When New Mexico utility regulators decided to partially close the state's largest coal-fired power plant in December, they punted the controversial discussion of how long the state should rely on coal.
The San Juan Generating Station provides about a third of the state's power. During more than two years of caustic debate, the plant became a battleground over the state's long-term energy future. Coal formed the center of the controversy.
"This is probably the landmark case for New Mexico," Commissioner Karen Montoya of the New Mexico Public Regulatory Commission told InsideClimate News last spring. "It could determine generation in New Mexico for years to come." Montoya was part of the majority of commissioners who voted 4-1 for the deal on Dec. 16.
But even with a deal in hand, that future remains far from resolved—and New Mexicans remain divided over how long the state should rely on coal. After an extraordinarily long review, state regulators essentially punted the major question: whether to shut down the plant for good and bring far more renewables online. The issue will not be taken up again until 2018.
The Sante Fe-based grassroots environmental group New Energy Economy recently appealed the decision to the state's Supreme Court. The San Juan plant is a "toxic asset" and keeping it online "is an economic nightmare," Mariel Nanasi, president of New Energy Economy, said to InsideClimate News.
Since 2010, about 230 coal plants have been retired or slated for retirement, according to the Sierra Club's Beyond Coal campaign. They have been hit with the double-punch of recent federal coal pollution regulations—including the Clean Power Plan—and increased competitiveness of natural gas and renewables, such as wind and solar. New data from the U.S. Department of Energy suggests 2015 was the first year natural gas surpassed coal as the nation's top source of electricity.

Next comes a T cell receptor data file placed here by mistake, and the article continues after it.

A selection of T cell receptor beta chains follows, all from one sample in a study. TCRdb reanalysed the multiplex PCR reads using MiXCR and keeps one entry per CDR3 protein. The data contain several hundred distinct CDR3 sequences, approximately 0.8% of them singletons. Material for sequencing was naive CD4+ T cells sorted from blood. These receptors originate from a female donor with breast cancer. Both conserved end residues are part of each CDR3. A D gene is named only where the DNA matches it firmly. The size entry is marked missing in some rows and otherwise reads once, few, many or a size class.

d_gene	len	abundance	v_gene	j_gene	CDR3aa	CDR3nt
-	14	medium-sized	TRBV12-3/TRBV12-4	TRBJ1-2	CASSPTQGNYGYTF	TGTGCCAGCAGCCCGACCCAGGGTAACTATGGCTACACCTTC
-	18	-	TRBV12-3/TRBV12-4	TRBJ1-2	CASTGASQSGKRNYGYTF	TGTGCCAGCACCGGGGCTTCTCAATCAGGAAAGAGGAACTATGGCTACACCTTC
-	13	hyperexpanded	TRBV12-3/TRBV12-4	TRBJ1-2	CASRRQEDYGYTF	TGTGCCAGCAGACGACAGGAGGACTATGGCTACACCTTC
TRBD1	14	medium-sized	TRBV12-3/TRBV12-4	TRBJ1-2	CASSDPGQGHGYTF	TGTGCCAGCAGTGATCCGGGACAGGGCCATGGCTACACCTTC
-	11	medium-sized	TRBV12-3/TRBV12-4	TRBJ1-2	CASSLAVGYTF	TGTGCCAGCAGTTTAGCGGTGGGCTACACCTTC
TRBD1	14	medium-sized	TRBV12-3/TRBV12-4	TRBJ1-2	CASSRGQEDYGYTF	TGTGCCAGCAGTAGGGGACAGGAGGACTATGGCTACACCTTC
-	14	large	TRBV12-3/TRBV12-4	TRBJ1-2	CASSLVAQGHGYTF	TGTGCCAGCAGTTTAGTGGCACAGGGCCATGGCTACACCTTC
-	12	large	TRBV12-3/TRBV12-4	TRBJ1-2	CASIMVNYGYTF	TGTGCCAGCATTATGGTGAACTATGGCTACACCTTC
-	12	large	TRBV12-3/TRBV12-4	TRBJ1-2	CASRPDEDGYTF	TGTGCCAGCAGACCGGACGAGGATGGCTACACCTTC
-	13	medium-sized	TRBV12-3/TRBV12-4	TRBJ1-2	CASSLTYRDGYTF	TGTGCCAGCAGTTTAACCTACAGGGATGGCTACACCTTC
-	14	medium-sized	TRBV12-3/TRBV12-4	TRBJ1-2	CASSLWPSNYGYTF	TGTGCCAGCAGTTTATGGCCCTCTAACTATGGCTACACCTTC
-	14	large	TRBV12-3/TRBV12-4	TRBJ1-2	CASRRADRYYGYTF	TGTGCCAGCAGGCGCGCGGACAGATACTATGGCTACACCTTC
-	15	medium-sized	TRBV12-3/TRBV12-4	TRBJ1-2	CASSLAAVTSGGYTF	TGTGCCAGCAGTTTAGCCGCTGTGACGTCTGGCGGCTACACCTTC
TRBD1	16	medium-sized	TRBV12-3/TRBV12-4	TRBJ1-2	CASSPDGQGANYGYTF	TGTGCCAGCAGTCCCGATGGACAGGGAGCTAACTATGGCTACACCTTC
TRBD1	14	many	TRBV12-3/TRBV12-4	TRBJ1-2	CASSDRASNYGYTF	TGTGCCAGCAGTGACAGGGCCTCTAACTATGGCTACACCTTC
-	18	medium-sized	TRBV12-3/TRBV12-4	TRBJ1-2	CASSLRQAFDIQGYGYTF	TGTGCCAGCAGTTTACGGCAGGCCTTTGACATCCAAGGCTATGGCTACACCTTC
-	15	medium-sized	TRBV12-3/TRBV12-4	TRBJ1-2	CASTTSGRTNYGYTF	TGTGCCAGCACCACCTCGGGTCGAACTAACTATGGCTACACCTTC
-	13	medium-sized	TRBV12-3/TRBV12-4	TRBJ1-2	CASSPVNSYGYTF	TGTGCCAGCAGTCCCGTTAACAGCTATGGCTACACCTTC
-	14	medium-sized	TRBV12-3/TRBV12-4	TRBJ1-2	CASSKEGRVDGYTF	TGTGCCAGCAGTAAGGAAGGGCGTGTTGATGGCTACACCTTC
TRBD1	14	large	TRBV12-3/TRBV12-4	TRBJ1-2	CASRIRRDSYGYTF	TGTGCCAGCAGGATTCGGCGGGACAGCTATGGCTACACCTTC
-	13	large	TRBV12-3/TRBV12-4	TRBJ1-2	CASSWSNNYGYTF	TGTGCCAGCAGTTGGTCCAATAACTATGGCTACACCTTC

Most of the shutdowns have been old or small coal plants. As the coal market continues to nosedive, however, operators of large and middle-aged plants, such as San Juan, which is more than 30 years old, have contemplated partial or full retirement.
In 2012, the U.S. Environmental Protection Agency told San Juan's owners to reduce the plant's toxic air emissions. At the time, the plant was among the most polluting power sources in the nation. To bring the plant into compliance, the federal regulators and the Public Service Company of New Mexico (PNM) agreed to partially shut down the plant. PNM filed for state approval of this plan and a proposal to replace the lost power in December 2013.
Under the final agreement reached last month, two of the plant's four units will be retrofitted with emission-reduction technology, and the remaining two units will be retired by the end of 2017. Doing so will bring the plant into compliance with a host of federal air standards, including the Clean Power Plan, which targets greenhouse gas emissions from power plants.
For PNM, the replacement power includes a 134-megawatt nuclear power unit. The utility is also building four solar plants with a combined capacity of 40 megawatts and a natural gas plant with a capacity of at least 80 megawatts.
The rejiggering of the plant's ownership is perhaps the most controversial element of the deal.